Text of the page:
Respected former New York Jets scout lends a feminine touch
Coconut Creek’s Connie Carberg, 61, was the first female scout in the NFL and is believed to have been one of only two in league history.
10/27/2012 12:00 AM
10/27/2012 12:17 AM
There is nothing particularly unusual about being a New York Jets fan in South Florida. Just listen to sports-talk radio the week of a Dolphins-Jets game, or sit in the stands for a game between the division rivals, and it becomes instantly clear that “J-E-T-S” is a welcome cheer in these parts.
But there is something unique about a particular diehard Jets fan named Connie Nicholas Carberg. The 61-year-old Coconut Creek resident is surely the only Jets fan around who has had Joe Namath and Weeb Ewbank as house guests, worked in the Jets’ scouting department for six years, made the Jets’ 17th pick in the 1975 draft, and helped discover Mark Gastineau.
Carberg, who worked for the Jets from 1974 to ’80, was the first female scout in the NFL and is believed to be one of only two in league history, along with Linda Bogdan, the late daughter of Bills owner Ralph Wilson.
Two weeks ago, Carberg was at MetLife Stadium at Gastineau’s insistence as the former sack specialist was inducted into the Jets’ Ring of Honor. It was Carberg who suggested Gastineau, of tiny East Central Oklahoma State, when then-Jets coach Walt Michaels was coaching in the 1979 Senior Bowl and needed a replacement for injured defensive lineman Mike Stensrud of Iowa State. Gastineau wowed the coaches and fans with his line play and his sack dances.
“All of a sudden, we ran short on defensive linemen, so I called Connie back at the office in New York and asked her who she’d recommend,” recalled Michaels, now 83 and retired in Pennsylvania. “She told me Gastineau would be the best choice, and next thing you know, we had a tremendous defensive end. He had been projected sixth or seventh round, but we took him second round in the draft. We told her, ‘If you got any more like that, let us know.’ ”
Carberg grew up an athlete and sports fanatic in the town of Babylon on Long Island. She played basketball, softball, volleyball and swam. Her father, Calvin, was the Jets’ team internist for 25 years. Her uncle was the team’s orthopedist. Her father’s office was connected to their house, so players and coaches were frequent visitors and her mom fed them cake and cookies.
“I coached a little kid’s swim team at the Long Island Yacht Club, and I’d get a call from my dad, saying, ‘Namath is on his way,’ and Namath was like the Beatles back then,” Carberg said. “So, I’d bring the kids to my house, they’d sit on the lawn, and when Namath got there, they’d get his autograph. It was an amazing way to grow up as part of the Jets family.”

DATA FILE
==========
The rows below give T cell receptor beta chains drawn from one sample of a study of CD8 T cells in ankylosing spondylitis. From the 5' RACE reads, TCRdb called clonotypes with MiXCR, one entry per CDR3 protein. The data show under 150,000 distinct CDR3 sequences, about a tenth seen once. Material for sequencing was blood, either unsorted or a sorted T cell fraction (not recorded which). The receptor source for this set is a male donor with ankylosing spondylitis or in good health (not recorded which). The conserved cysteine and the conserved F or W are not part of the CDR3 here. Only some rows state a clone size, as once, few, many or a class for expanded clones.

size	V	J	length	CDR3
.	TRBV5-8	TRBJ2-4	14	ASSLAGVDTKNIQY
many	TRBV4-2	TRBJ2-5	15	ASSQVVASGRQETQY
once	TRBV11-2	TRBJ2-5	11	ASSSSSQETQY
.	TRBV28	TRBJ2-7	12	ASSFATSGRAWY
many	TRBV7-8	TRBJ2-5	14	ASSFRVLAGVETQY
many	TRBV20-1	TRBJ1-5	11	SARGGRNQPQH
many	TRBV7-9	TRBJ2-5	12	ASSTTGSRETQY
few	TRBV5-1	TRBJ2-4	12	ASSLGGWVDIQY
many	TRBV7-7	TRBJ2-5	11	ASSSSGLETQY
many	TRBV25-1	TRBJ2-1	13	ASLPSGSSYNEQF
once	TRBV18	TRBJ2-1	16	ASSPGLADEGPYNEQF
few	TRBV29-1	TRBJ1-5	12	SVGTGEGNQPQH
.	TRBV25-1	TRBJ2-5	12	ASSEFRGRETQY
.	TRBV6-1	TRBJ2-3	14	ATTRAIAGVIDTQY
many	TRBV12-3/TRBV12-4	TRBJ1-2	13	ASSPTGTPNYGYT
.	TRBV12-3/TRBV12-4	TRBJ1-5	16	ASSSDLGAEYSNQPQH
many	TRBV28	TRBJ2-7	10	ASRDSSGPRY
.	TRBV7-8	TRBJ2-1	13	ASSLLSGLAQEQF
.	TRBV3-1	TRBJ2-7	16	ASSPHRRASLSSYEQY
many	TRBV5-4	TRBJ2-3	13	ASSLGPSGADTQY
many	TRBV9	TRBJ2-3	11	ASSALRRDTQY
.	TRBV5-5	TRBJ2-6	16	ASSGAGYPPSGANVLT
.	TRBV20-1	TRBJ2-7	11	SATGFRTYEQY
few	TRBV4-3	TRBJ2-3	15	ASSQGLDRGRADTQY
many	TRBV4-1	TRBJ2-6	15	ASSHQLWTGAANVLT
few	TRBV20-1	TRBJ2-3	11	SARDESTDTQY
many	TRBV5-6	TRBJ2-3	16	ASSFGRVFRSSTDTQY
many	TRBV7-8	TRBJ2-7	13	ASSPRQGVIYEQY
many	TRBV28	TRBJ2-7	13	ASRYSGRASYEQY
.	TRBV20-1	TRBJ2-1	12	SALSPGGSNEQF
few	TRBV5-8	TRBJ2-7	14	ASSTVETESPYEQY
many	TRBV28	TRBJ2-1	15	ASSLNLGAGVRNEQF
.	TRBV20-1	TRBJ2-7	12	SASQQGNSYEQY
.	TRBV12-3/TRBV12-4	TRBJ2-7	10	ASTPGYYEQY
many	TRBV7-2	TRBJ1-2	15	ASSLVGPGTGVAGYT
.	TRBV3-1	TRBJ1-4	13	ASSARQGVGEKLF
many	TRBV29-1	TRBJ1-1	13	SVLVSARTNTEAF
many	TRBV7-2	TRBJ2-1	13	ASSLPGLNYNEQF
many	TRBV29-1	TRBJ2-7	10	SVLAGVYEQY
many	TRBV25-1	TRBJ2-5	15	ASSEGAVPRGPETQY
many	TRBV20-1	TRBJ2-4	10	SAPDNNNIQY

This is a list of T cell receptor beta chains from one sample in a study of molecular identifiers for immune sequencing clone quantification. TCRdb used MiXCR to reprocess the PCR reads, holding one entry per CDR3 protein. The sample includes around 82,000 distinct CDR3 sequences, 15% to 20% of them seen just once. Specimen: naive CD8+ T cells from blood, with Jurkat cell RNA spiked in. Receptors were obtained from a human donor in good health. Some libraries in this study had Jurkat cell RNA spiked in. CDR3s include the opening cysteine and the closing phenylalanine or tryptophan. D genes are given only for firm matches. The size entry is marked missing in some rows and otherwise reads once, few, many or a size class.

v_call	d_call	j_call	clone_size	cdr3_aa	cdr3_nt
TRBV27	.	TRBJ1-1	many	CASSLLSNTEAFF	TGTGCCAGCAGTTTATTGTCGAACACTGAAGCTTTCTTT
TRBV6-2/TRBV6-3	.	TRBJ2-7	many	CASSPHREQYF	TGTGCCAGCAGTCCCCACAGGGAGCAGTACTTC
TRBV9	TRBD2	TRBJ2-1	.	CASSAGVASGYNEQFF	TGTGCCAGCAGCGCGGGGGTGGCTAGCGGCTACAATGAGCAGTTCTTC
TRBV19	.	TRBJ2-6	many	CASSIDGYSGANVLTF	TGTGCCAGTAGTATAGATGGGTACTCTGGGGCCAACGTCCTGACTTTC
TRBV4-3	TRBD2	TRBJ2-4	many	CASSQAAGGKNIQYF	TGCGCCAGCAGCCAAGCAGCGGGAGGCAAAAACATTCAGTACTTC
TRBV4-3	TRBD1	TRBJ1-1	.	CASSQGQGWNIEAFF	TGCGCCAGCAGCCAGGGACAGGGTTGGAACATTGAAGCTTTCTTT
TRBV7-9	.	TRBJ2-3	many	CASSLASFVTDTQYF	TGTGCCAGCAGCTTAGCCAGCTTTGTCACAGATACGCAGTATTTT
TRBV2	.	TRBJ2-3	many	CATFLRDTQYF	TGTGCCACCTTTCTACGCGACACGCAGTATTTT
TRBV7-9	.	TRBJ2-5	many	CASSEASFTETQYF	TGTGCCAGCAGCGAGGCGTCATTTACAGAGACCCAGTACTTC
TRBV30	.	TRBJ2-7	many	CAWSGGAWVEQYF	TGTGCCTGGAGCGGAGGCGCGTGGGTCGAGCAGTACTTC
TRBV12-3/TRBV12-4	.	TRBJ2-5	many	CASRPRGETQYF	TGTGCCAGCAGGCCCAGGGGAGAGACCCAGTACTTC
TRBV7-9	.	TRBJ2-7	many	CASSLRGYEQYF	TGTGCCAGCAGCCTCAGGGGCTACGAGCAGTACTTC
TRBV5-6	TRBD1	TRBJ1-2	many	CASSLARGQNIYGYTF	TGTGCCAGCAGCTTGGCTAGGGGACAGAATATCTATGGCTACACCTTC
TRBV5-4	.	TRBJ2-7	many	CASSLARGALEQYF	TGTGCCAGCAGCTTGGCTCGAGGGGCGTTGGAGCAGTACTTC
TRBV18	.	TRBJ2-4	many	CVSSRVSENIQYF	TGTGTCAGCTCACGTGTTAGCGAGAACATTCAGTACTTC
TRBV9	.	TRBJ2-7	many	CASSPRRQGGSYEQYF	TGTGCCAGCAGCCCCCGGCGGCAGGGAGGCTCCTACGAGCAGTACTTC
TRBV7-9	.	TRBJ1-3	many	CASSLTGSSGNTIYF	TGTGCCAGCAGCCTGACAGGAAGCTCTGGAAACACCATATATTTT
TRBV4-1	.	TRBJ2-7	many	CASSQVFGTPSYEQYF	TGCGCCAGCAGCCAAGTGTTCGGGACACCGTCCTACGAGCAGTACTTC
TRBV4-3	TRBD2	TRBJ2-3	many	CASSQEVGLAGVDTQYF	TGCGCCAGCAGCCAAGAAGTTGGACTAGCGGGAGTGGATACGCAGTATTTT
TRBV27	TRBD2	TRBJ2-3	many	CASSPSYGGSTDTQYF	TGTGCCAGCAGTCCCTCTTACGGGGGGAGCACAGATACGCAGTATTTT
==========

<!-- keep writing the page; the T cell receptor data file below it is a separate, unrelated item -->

From the time she was a preteen, she read Street and Smith magazines and made her own mock drafts. She played basketball at all-girls Wheaton College for two years and then transferred to Ohio State, where she befriended coach Woody Hayes. She was a regular at football practice, and loved to talk Xs and Os with the legend. She earned a degree in home economics in 1974, but Hayes suggested she try to find a job in sports, hard as that was for a woman at the time.
When the Jets moved into their headquarters at Hofstra University, they hired Carberg as a receptionist. She baked apple pies for the team and staff. When she took phone messages for players, she’d knock on the locker-room door and yell, “Girl back,” so the players knew to cover up.
All the while, she talked football with the coaches. She was eventually moved to the scouting department, and before long, was grading films, writing player scouting reports and conducting interviews with potential players. They let her make the final pick of the 1975 draft. She took Ohio State tight end Mark Bartoszek. He didn’t stick, but Carberg proudly proclaimed he wasn’t the first cut, either.
“I wasn’t some women’s libber trying to make a point, I just truly loved football,” she said. “My feeling was, ‘I love football, you love football, let’s talk football.’ It felt very natural to me, still does.”
She said she doesn’t remember facing any discrimination. She had been around the club so long that she had earned respect.
“She’d start talking football with the guys in the front office, and they’d say, ‘Where in the world did you learn all this garbage?’ ” Michaels said. “Some people have a knack for this stuff, and Connie is one of them. It was very interesting to me at that time. I was pleasantly surprised with her scouting reports, which were pretty darn accurate. She was right up there with the best of them.”
She left the Jets in 1980. The new owner wanted to reduce her role. Right around that time, she fell in love and followed John Carberg to South Florida, where he had a job with Southeast Toyota. ESPN had just started televising the draft and she remembers asking John to pull into a motel on State Road AIA that had cable so they could watch the 1981 draft.
The mother of two now does public relations for Al Hendrickson Toyota, but remains a draftnik. She watches 15 games per weekend, jots notes on legal pads, subscribes to draft blogs and follows draft gurus on Twitter. She attends Jets training camp religiously for 10 days every summer.
“For Mother’s Day, I don’t get flowers or chocolates,” she said, laughing. “My kids buy me Mel Kiper’s draft guide every year.”
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